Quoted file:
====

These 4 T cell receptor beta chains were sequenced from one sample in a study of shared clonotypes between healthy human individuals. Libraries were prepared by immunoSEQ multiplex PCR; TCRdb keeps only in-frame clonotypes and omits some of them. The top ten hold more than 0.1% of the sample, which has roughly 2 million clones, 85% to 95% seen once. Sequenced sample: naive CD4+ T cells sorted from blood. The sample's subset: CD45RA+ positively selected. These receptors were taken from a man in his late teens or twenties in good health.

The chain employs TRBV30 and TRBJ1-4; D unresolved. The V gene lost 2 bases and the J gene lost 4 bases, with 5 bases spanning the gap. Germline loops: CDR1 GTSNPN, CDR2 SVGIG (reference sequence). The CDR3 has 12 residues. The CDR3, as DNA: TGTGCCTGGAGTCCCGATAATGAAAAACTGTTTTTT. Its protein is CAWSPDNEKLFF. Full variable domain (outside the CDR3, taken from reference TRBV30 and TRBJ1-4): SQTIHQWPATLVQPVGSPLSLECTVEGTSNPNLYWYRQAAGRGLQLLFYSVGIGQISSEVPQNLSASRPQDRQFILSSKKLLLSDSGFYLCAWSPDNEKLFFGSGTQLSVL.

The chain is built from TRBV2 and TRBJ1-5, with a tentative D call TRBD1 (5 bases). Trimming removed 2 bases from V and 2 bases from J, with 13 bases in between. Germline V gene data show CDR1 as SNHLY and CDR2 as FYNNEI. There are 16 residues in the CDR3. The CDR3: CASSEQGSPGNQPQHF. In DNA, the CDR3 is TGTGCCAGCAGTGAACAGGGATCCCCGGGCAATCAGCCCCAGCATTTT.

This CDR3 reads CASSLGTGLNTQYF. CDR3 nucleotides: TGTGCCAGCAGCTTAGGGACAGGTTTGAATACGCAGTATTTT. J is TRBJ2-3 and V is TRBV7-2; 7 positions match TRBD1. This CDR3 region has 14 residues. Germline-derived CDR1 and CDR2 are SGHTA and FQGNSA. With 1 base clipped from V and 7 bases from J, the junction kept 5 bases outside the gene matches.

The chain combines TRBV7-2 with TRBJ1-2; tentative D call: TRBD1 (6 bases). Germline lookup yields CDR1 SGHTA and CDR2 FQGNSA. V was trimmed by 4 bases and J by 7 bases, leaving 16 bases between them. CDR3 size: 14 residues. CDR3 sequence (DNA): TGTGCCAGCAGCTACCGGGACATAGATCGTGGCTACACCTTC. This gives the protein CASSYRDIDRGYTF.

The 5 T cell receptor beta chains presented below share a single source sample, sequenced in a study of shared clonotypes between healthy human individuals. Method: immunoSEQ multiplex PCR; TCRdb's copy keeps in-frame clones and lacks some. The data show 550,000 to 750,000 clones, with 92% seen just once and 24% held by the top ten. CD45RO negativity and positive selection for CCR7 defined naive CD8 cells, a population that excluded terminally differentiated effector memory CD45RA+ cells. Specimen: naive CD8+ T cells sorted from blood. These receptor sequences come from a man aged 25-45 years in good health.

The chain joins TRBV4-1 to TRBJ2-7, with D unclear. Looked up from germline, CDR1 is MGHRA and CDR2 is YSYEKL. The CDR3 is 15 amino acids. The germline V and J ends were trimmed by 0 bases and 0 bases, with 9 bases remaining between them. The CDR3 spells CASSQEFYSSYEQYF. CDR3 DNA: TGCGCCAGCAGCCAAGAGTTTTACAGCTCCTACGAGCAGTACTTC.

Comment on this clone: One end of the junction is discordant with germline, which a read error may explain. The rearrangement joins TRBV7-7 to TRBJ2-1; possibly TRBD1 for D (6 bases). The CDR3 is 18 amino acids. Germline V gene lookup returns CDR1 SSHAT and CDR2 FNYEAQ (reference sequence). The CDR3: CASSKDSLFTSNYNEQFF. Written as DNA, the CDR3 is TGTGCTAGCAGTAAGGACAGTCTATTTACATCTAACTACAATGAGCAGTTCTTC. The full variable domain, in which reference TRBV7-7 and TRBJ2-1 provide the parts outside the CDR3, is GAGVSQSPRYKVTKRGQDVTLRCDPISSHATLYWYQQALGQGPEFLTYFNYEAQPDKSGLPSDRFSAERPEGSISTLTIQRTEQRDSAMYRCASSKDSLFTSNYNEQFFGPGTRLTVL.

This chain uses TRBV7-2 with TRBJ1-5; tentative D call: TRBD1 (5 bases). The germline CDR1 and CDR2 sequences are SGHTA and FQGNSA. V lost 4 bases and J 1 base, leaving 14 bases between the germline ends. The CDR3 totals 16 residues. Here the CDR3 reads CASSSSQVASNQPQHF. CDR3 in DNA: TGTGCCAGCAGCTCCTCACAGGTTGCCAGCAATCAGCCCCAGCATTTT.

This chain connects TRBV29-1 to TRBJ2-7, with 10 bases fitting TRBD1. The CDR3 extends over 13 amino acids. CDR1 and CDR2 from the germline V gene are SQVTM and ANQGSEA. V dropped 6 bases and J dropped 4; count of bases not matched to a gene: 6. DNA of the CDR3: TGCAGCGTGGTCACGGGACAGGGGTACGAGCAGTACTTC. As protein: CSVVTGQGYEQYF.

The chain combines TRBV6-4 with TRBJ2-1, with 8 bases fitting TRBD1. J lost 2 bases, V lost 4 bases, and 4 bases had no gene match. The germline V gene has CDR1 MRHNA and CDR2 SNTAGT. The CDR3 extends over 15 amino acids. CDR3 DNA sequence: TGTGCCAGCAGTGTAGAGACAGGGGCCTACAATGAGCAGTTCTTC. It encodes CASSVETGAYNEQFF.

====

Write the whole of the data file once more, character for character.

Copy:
These 4 T cell receptor beta chains were sequenced from one sample in a study of shared clonotypes between healthy human individuals. Libraries were prepared by immunoSEQ multiplex PCR; TCRdb keeps only in-frame clonotypes and omits some of them. The top ten hold more than 0.1% of the sample, which has roughly 2 million clones, 85% to 95% seen once. Sequenced sample: naive CD4+ T cells sorted from blood. The sample's subset: CD45RA+ positively selected. These receptors were taken from a man in his late teens or twenties in good health.

The chain employs TRBV30 and TRBJ1-4; D unresolved. The V gene lost 2 bases and the J gene lost 4 bases, with 5 bases spanning the gap. Germline loops: CDR1 GTSNPN, CDR2 SVGIG (reference sequence). The CDR3 has 12 residues. The CDR3, as DNA: TGTGCCTGGAGTCCCGATAATGAAAAACTGTTTTTT. Its protein is CAWSPDNEKLFF. Full variable domain (outside the CDR3, taken from reference TRBV30 and TRBJ1-4): SQTIHQWPATLVQPVGSPLSLECTVEGTSNPNLYWYRQAAGRGLQLLFYSVGIGQISSEVPQNLSASRPQDRQFILSSKKLLLSDSGFYLCAWSPDNEKLFFGSGTQLSVL.

The chain is built from TRBV2 and TRBJ1-5, with a tentative D call TRBD1 (5 bases). Trimming removed 2 bases from V and 2 bases from J, with 13 bases in between. Germline V gene data show CDR1 as SNHLY and CDR2 as FYNNEI. There are 16 residues in the CDR3. The CDR3: CASSEQGSPGNQPQHF. In DNA, the CDR3 is TGTGCCAGCAGTGAACAGGGATCCCCGGGCAATCAGCCCCAGCATTTT.

This CDR3 reads CASSLGTGLNTQYF. CDR3 nucleotides: TGTGCCAGCAGCTTAGGGACAGGTTTGAATACGCAGTATTTT. J is TRBJ2-3 and V is TRBV7-2; 7 positions match TRBD1. This CDR3 region has 14 residues. Germline-derived CDR1 and CDR2 are SGHTA and FQGNSA. With 1 base clipped from V and 7 bases from J, the junction kept 5 bases outside the gene matches.

The chain combines TRBV7-2 with TRBJ1-2; tentative D call: TRBD1 (6 bases). Germline lookup yields CDR1 SGHTA and CDR2 FQGNSA. V was trimmed by 4 bases and J by 7 bases, leaving 16 bases between them. CDR3 size: 14 residues. CDR3 sequence (DNA): TGTGCCAGCAGCTACCGGGACATAGATCGTGGCTACACCTTC. This gives the protein CASSYRDIDRGYTF.

The 5 T cell receptor beta chains presented below share a single source sample, sequenced in a study of shared clonotypes between healthy human individuals. Method: immunoSEQ multiplex PCR; TCRdb's copy keeps in-frame clones and lacks some. The data show 550,000 to 750,000 clones, with 92% seen just once and 24% held by the top ten. CD45RO negativity and positive selection for CCR7 defined naive CD8 cells, a population that excluded terminally differentiated effector memory CD45RA+ cells. Specimen: naive CD8+ T cells sorted from blood. These receptor sequences come from a man aged 25-45 years in good health.

The chain joins TRBV4-1 to TRBJ2-7, with D unclear. Looked up from germline, CDR1 is MGHRA and CDR2 is YSYEKL. The CDR3 is 15 amino acids. The germline V and J ends were trimmed by 0 bases and 0 bases, with 9 bases remaining between them. The CDR3 spells CASSQEFYSSYEQYF. CDR3 DNA: TGCGCCAGCAGCCAAGAGTTTTACAGCTCCTACGAGCAGTACTTC.

Comment on this clone: One end of the junction is discordant with germline, which a read error may explain. The rearrangement joins TRBV7-7 to TRBJ2-1; possibly TRBD1 for D (6 bases). The CDR3 is 18 amino acids. Germline V gene lookup returns CDR1 SSHAT and CDR2 FNYEAQ (reference sequence). The CDR3: CASSKDSLFTSNYNEQFF. Written as DNA, the CDR3 is TGTGCTAGCAGTAAGGACAGTCTATTTACATCTAACTACAATGAGCAGTTCTTC. The full variable domain, in which reference TRBV7-7 and TRBJ2-1 provide the parts outside the CDR3, is GAGVSQSPRYKVTKRGQDVTLRCDPISSHATLYWYQQALGQGPEFLTYFNYEAQPDKSGLPSDRFSAERPEGSISTLTIQRTEQRDSAMYRCASSKDSLFTSNYNEQFFGPGTRLTVL.

This chain uses TRBV7-2 with TRBJ1-5; tentative D call: TRBD1 (5 bases). The germline CDR1 and CDR2 sequences are SGHTA and FQGNSA. V lost 4 bases and J 1 base, leaving 14 bases between the germline ends. The CDR3 totals 16 residues. Here the CDR3 reads CASSSSQVASNQPQHF. CDR3 in DNA: TGTGCCAGCAGCTCCTCACAGGTTGCCAGCAATCAGCCCCAGCATTTT.

This chain connects TRBV29-1 to TRBJ2-7, with 10 bases fitting TRBD1. The CDR3 extends over 13 amino acids. CDR1 and CDR2 from the germline V gene are SQVTM and ANQGSEA. V dropped 6 bases and J dropped 4; count of bases not matched to a gene: 6. DNA of the CDR3: TGCAGCGTGGTCACGGGACAGGGGTACGAGCAGTACTTC. As protein: CSVVTGQGYEQYF.

The chain combines TRBV6-4 with TRBJ2-1, with 8 bases fitting TRBD1. J lost 2 bases, V lost 4 bases, and 4 bases had no gene match. The germline V gene has CDR1 MRHNA and CDR2 SNTAGT. The CDR3 extends over 15 amino acids. CDR3 DNA sequence: TGTGCCAGCAGTGTAGAGACAGGGGCCTACAATGAGCAGTTCTTC. It encodes CASSVETGAYNEQFF.